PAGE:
Earlier this month, Secret Santa's elves handed out $100 bills to needy people throughout the Kansas City area. Here, an anonymous donor put 43 $100 bills in a Salvation Army kettle. A group of women eating together were surprised to find that their lunch had been paid for by someone else.
Almost like magic, the calendar turns to December and people become nicer, smile more often, let others break in line and think about the needs of others before their own.
Nursing homes, hospitals, children's homes and other community agencies are inundated with requests to bring goodies/gifts to the residents or to perform or volunteer.
Why do we hear these stories over and over again every December? Are we more acutely aware of the needs of others at the year's end? Does it make us feel good to give? Perhaps the answer to both questions is yes.
The Mayor of Kansas City said he was surprised how good it made him feel to be part of the Secret Santa mission. There's something about seeing the surprise on people's faces when they receive an unexpected gift that warms the heart.
Many of us have experienced the benefit of giving and know what a true gift it is for the soul. It makes us feel better about ourselves and the world in which we live.
In his song, "Let It Be Christmas," country singer Alan Jackson sings, "Let every heart sing the story of hope and joy and peace. Let anger and fear and hate disappear. Let there be love that lasts through the year."
What would happen if we really took that to heart? Why can't we take the spirit of the Christmas season into every month of the year?
Here's a challenge for you and your family. Over the next week, sit down as a family and discuss how it felt to give to others during this season. Start a "gratitude journal" and write down the themes you shared. Over the next 12 months, make it a point to do something unexpected for someone or for a group of people. Here are a few suggestions:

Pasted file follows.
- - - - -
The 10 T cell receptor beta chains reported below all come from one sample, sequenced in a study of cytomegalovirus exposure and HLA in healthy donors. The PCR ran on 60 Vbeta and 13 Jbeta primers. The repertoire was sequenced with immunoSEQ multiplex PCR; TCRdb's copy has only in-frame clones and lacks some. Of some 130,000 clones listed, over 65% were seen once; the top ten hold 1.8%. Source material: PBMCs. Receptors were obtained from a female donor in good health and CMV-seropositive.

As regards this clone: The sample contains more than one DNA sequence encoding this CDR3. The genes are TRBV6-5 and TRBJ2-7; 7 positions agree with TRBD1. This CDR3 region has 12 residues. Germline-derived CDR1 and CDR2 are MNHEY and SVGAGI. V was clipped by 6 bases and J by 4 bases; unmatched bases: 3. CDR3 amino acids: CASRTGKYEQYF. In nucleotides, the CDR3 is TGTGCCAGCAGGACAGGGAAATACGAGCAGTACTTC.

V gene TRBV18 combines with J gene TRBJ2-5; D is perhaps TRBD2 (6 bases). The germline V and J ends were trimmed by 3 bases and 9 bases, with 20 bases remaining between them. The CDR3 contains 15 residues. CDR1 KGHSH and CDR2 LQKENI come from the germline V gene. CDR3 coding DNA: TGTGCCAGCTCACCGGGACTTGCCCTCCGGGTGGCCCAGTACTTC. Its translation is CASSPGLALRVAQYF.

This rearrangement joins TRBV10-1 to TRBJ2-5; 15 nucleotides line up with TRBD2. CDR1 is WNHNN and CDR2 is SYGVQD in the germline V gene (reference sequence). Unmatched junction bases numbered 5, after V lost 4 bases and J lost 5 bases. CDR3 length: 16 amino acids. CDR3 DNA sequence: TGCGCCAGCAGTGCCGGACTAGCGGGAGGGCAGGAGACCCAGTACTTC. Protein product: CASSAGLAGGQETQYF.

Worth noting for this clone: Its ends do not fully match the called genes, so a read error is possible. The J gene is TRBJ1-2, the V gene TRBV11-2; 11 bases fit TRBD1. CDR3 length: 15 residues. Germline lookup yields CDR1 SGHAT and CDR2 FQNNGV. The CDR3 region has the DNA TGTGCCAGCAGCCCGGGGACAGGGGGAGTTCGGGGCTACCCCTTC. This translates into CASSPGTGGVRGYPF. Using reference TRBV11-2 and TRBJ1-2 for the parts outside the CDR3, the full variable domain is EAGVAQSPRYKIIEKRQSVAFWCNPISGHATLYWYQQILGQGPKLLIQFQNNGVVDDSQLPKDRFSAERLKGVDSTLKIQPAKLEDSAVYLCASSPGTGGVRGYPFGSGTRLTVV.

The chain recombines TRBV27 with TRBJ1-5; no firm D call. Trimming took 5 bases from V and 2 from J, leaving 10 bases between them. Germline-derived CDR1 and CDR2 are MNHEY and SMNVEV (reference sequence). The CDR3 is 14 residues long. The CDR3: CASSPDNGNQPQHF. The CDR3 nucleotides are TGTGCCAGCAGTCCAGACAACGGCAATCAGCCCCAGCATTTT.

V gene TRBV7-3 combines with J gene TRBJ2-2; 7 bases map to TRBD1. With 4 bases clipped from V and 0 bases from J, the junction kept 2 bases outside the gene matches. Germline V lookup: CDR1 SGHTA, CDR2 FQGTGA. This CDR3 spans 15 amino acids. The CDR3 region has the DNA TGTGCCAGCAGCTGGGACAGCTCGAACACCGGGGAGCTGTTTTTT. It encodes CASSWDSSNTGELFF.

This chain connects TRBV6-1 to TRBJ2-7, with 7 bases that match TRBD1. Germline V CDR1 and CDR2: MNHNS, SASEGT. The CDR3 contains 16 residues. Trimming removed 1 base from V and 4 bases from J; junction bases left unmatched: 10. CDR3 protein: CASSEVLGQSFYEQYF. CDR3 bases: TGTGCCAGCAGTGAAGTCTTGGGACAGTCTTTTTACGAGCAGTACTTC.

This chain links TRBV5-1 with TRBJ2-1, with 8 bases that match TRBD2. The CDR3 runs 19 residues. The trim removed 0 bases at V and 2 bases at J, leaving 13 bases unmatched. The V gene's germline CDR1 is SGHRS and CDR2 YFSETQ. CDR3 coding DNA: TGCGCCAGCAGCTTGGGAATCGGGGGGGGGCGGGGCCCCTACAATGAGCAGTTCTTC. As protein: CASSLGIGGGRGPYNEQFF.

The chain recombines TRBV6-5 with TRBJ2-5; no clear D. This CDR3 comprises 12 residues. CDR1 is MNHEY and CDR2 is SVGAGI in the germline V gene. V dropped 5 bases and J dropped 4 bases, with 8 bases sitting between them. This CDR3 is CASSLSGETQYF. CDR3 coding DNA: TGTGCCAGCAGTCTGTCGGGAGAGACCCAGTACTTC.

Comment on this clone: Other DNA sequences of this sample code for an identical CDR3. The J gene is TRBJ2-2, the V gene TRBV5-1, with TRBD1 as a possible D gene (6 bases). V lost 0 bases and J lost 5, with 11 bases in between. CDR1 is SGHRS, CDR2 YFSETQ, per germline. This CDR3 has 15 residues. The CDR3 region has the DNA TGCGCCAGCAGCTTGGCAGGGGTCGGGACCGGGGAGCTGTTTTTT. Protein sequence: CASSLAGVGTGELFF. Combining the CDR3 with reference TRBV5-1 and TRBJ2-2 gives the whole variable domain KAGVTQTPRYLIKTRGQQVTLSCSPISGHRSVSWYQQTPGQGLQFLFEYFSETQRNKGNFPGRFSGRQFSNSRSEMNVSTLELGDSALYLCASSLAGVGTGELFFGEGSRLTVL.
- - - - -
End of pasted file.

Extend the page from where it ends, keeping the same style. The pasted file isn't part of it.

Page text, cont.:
* Find an elderly neighbor who could use some help with yard work.
* If you or your children are musically inclined, ask permission to perform at a nursing home.
* Choose and support a charity monthly starting in January.
* Make time in your schedule to volunteer.
* Give anonymously to someone in need.
* Go through your closet, garage or children's toy chest, and pass on what you have outgrown or don't need any more.
* Make sure you continue to write down how it made you feel to give of yourself to others.
Perhaps we can make the world a better place with more joy and peace and less hate and fear by focusing on the needs of others.
Let's not limit giving to just the holidays, but nurture a spirit of giving throughout the year.
Email Julie Baumgardner at email@example.com.